Author : Steve Smith, Staff Writer

Tom fished through the basket of coffee pucks until he found one marked simply ‘Columbian’.

“Got a thing against coffee flavoured coffee do you Sam?” He couldn’t see his friend through the glare of the flood lamps, but he could hear him shuffling around in the shadows. “Sure I can’t make you one?” He lifted the lid on the battered stainless coffee machine, inserted the puck and picked through the assortment of mugs while the heater primed.

“No. I can’t…” Sam’s voice was different, deeper. “don’t want to mess with stimulants just yet.”

Tom laughed, slamming the lid and punching the button to begin brewing.

“When have you ever been one to not take anything?”

With a sharp click one end of the loft space became bathed in the cold glow of hanging sodium lights. Sam stood beneath the harsh glare and dropped the switch box to let it swing by its wire from the ceiling.

Tom forgot all about his coffee.

“Since I got here, Tom, this is what I wanted to show you.”

Tom’s mouth opened and closed soundlessly as he moved away from the makeshift kitchenette in the middle of the room to the open space where his friend now stood.

“Christ Sam, what the hell did you do?”

Sam stood, clad only in surfer shorts, his skin glistening chameleochrome over rippling chorded muscle. He’d become a caricature of the man Tom had known before. His hair was gone, his feet larger and more solid than Tom remembered from all the summers they’d barefooted at his uncle’s cottage. His hands, too, seemed larger, the fingers elongated and sinewy.

“I’ve changed, Tom. I’ve taken everything I’ve studied, everything I’ve worked with in genetics, biomech, nano-tech and kinetic design and applied it to building a better me.” He smiled at this, revealing powerful looking teeth punctuated by gleaming fangs, wickedly curved and cat-like.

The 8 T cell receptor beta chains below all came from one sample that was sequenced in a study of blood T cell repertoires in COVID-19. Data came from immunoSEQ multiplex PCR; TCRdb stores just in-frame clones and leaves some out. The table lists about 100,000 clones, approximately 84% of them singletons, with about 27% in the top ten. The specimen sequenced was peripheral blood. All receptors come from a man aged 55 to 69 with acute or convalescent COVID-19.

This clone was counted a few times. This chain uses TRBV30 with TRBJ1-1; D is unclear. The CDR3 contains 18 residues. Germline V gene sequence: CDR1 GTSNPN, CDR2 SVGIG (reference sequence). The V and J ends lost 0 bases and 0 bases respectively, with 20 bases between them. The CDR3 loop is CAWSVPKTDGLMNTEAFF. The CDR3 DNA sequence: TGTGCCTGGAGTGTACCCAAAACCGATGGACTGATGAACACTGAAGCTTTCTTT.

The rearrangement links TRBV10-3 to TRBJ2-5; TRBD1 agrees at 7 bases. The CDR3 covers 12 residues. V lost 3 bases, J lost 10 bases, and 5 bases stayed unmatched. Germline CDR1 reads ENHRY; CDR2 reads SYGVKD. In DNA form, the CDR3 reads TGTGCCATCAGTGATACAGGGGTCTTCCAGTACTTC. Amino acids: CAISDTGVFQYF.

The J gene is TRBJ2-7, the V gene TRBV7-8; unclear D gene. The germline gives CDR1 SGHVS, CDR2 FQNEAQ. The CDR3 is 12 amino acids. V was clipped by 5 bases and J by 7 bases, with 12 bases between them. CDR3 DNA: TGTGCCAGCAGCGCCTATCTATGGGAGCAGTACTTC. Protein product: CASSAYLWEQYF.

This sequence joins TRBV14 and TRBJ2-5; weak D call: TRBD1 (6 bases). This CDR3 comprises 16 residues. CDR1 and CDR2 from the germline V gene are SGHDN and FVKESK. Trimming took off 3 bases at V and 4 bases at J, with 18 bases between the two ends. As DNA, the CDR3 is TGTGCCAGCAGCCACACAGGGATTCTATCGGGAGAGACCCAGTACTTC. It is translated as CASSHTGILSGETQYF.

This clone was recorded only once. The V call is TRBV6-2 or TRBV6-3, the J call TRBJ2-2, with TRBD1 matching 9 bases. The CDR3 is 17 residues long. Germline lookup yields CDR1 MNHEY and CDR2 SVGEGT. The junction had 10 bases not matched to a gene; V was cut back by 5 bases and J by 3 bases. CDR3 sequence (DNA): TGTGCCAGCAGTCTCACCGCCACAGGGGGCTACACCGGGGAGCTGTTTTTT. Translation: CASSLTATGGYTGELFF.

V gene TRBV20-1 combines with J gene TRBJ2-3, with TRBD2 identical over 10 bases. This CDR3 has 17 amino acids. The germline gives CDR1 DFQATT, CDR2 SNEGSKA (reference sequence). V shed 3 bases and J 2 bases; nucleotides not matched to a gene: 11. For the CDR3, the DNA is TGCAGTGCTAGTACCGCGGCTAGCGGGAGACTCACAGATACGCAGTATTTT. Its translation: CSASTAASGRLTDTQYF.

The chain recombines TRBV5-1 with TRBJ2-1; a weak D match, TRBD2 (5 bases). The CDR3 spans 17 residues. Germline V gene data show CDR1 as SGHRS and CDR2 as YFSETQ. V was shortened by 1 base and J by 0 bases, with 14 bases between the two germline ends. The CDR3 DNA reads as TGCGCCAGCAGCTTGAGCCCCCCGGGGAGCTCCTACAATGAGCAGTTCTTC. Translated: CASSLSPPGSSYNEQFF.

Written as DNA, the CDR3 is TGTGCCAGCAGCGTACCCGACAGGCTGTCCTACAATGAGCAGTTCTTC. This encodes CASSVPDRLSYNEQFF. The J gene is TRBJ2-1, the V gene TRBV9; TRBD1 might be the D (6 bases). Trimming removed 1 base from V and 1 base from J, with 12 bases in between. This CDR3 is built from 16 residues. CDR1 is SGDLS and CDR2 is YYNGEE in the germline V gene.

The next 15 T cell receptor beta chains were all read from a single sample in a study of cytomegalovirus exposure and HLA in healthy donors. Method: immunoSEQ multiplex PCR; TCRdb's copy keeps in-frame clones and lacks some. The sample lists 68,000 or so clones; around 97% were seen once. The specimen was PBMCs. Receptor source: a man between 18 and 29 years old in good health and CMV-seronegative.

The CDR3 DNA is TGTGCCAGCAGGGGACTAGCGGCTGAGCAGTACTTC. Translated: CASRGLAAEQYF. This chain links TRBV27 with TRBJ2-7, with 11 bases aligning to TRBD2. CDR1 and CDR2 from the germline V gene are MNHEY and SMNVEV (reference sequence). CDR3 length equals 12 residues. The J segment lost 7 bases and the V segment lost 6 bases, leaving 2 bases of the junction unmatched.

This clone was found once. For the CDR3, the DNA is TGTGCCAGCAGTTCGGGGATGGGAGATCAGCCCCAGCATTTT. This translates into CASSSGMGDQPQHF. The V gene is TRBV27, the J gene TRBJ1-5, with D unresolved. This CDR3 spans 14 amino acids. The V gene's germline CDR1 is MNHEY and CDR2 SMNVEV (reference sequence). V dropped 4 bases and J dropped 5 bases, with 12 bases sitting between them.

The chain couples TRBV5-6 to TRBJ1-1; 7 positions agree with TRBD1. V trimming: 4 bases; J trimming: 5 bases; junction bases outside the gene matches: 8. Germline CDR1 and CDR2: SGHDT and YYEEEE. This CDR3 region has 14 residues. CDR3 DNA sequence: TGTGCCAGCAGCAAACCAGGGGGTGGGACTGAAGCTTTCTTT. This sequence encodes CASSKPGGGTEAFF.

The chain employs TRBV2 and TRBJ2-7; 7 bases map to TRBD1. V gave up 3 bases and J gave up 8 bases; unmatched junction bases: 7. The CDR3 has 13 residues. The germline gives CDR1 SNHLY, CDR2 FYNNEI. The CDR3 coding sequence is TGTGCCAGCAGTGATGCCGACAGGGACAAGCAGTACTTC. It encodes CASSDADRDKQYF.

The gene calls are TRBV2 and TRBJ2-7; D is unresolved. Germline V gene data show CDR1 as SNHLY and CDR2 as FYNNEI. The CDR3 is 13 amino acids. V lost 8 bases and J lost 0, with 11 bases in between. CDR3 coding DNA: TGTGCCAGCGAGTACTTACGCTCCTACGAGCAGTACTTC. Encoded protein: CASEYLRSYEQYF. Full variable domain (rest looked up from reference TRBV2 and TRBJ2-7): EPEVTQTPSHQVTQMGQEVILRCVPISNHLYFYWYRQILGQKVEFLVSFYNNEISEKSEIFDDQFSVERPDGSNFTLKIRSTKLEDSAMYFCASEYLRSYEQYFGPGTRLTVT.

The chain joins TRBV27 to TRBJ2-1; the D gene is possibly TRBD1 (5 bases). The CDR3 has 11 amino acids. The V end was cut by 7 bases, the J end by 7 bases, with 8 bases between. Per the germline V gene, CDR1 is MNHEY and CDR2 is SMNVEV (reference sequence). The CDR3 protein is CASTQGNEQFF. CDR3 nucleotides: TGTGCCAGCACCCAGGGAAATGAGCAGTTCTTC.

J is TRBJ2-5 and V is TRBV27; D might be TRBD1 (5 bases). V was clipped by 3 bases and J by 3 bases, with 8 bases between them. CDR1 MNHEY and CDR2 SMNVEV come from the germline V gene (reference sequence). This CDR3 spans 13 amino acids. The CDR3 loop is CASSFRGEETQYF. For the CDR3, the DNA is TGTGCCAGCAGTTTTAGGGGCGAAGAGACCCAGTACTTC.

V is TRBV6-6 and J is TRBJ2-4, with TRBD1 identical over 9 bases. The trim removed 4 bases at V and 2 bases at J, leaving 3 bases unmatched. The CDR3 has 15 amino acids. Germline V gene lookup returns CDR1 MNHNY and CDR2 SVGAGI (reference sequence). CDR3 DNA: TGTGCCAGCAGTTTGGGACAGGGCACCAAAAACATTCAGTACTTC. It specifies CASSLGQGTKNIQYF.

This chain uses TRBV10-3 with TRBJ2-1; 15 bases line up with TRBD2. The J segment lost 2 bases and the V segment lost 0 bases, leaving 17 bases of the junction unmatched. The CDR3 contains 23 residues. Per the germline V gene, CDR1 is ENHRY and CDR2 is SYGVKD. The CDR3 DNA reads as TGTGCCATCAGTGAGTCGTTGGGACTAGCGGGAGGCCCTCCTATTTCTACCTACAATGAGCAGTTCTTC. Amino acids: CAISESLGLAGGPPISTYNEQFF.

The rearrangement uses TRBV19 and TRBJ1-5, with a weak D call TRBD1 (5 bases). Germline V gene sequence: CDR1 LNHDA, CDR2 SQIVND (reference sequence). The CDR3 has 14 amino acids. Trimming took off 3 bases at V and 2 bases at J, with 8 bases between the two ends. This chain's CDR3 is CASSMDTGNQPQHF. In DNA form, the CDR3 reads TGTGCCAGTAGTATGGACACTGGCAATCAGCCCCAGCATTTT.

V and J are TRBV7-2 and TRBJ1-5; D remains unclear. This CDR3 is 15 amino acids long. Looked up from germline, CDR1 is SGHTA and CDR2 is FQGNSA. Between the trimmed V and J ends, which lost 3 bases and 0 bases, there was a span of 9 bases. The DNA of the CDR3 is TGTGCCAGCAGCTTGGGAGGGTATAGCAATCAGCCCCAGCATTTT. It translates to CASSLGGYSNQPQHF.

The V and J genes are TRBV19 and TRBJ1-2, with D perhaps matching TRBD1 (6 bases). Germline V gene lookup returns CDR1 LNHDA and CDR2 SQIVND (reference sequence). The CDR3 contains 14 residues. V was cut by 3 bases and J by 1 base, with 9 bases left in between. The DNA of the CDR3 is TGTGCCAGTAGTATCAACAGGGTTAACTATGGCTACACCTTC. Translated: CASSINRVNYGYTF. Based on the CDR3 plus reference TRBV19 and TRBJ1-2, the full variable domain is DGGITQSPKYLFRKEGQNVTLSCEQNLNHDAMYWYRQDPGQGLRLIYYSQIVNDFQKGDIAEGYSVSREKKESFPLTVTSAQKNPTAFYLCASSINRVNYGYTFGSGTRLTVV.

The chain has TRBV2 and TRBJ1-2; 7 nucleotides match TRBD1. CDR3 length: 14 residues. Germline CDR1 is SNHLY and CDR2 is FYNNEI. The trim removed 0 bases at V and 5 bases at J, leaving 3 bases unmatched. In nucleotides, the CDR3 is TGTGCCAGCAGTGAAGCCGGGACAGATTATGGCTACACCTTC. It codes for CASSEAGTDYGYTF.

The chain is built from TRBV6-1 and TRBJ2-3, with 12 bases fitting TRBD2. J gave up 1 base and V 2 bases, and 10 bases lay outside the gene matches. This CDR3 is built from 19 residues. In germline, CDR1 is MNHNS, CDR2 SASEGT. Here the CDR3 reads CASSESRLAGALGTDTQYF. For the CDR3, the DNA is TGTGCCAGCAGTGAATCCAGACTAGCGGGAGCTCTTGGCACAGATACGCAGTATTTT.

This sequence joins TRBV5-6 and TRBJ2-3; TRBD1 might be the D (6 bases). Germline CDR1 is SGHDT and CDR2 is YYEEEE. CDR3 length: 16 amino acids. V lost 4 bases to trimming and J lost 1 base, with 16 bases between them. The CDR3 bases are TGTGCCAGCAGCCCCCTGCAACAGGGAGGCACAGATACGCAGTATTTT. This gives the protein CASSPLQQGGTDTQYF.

Sam crouched, flattening himself almost to the floor, his legs coiled beneath him like springs and then erupted towards the ceiling, crossing the distance in a blink to hang, one handed from the steel structure twenty meters above his head. Noiselessly he swung his feet up and braced himself between two rows of girders,  then spider crawled at alarming speed across the ceiling to the darkness at the far end of the room. Tom watched awestruck as Sam dropped to the floor and literally bounded across the space, covering ten meters in each step, clearing the entire kitchen counter and snatching up the forgotten mug of coffee, sealing the lid with one massive hand to cartwheel over Tom’s head and land mere inches in front of him.

“Your coffee Tom?” Sam grinned, barely breathing and not having broken a sweat, or spilled a drop.

“Holy shit Sam,” Tom took the mug and gaped. “Holy shit.”

“It’s been quite a ride, I made some mistakes earlier on, but nothing uncorrectable. I think I’ve got this pretty much figured out, now I just need to decide what to do next.”

“Next? Sam, you’re like…” he paused, his eyes wide and hand waving, “like freaking Superman.”

“Yes, I suppose I am in a way,” Sam crossed his arms, then stroked his chin, “but Superman was a good guy, wasn’t he?”

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